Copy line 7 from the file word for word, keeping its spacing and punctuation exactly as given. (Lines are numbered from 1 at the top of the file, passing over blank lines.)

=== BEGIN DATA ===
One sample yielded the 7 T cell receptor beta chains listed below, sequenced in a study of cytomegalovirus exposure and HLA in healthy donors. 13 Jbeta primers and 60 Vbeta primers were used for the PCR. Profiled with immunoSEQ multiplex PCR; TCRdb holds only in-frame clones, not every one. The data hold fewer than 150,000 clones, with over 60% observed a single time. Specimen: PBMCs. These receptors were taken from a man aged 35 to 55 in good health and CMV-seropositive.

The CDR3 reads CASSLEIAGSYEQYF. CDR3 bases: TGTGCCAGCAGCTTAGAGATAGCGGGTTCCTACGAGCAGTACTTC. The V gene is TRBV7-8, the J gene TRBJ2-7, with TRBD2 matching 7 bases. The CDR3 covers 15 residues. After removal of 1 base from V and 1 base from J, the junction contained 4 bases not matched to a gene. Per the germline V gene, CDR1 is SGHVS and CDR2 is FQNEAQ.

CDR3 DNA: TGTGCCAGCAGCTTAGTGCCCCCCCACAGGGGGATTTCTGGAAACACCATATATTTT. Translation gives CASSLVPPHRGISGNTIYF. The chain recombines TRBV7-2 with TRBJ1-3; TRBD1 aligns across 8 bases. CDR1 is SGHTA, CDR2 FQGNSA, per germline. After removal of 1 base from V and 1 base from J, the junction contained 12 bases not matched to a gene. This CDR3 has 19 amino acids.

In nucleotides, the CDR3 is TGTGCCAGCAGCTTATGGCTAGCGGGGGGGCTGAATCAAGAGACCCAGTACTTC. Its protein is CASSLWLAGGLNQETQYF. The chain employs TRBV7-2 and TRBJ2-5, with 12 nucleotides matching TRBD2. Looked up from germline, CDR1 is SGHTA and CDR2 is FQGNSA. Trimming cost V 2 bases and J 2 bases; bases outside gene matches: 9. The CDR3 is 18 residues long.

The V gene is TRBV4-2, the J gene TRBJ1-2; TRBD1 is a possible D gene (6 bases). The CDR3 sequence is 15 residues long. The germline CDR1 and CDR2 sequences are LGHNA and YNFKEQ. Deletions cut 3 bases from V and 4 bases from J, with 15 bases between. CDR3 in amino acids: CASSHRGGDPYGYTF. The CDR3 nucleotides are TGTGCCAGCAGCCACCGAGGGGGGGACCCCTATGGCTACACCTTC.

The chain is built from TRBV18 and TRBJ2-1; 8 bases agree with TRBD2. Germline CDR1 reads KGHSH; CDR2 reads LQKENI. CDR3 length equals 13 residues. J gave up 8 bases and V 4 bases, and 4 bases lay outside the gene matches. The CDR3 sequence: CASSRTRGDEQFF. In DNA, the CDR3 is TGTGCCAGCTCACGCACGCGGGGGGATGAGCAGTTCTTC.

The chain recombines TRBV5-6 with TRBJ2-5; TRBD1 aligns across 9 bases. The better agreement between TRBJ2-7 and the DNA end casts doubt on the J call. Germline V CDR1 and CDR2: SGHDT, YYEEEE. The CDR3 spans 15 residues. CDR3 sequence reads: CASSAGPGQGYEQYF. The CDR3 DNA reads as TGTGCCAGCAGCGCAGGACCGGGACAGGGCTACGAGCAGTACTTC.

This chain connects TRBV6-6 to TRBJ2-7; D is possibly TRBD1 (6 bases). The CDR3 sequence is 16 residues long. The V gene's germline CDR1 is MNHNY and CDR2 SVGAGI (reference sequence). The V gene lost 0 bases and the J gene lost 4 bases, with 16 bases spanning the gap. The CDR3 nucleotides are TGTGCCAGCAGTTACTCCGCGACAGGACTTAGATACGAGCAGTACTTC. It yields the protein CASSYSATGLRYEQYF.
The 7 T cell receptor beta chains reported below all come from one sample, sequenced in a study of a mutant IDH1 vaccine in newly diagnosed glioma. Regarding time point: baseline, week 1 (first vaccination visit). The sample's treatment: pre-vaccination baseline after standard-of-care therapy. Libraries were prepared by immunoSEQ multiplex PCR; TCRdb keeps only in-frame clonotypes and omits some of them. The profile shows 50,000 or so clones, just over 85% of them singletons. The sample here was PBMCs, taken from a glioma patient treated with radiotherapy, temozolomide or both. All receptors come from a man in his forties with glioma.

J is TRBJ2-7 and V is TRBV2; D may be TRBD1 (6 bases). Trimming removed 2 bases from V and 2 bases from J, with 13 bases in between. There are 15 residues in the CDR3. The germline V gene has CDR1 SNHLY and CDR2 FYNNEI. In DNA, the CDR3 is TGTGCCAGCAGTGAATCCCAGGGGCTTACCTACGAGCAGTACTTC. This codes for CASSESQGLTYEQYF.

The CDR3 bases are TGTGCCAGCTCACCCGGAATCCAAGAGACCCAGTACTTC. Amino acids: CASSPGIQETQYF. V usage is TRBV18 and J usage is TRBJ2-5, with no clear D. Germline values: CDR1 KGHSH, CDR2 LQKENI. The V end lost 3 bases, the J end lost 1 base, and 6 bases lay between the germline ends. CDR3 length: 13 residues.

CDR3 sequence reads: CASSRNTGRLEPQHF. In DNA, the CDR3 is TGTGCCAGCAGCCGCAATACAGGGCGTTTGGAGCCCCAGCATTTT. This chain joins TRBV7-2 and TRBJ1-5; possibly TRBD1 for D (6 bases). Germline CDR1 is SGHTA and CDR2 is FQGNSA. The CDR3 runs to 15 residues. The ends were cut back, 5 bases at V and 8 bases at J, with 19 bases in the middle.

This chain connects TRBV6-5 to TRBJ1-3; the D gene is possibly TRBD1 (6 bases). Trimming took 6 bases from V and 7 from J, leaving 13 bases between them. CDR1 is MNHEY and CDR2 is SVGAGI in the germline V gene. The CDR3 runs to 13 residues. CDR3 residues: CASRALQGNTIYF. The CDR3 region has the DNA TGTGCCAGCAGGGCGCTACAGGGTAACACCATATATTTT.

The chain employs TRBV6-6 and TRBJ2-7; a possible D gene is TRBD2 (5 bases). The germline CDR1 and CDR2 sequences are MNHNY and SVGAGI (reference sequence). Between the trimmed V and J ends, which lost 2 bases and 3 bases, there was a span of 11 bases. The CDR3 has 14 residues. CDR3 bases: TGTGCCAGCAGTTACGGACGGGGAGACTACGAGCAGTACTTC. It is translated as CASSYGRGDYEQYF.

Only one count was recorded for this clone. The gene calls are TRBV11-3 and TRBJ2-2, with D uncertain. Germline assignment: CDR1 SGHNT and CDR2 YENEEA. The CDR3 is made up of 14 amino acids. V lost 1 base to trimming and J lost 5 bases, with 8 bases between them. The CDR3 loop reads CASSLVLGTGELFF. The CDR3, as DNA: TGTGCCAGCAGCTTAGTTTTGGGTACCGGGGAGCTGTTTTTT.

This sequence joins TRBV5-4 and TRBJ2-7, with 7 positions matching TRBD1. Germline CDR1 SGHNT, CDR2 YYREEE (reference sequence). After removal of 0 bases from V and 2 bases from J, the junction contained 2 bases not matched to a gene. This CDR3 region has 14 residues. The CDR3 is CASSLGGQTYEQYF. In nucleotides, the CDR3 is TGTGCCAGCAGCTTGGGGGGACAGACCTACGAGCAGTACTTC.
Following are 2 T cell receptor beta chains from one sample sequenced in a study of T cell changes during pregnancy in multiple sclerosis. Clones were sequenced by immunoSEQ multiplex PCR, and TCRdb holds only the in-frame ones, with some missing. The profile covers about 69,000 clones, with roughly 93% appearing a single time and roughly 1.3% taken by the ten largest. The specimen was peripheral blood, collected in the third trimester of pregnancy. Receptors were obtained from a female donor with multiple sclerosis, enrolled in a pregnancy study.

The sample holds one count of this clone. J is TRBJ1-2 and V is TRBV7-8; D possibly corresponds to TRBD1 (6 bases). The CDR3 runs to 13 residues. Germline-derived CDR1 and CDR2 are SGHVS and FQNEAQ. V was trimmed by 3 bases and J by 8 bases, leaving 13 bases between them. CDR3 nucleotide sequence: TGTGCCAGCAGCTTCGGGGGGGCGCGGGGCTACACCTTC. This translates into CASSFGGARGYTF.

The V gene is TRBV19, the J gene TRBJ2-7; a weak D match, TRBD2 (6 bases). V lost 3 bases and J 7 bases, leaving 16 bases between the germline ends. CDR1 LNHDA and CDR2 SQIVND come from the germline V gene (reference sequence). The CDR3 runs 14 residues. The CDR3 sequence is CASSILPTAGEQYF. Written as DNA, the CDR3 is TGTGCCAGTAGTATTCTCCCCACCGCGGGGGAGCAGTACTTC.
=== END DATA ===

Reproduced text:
The chain recombines TRBV5-6 with TRBJ2-5; TRBD1 aligns across 9 bases. The better agreement between TRBJ2-7 and the DNA end casts doubt on the J call. Germline V CDR1 and CDR2: SGHDT, YYEEEE. The CDR3 spans 15 residues. CDR3 sequence reads: CASSAGPGQGYEQYF. The CDR3 DNA reads as TGTGCCAGCAGCGCAGGACCGGGACAGGGCTACGAGCAGTACTTC.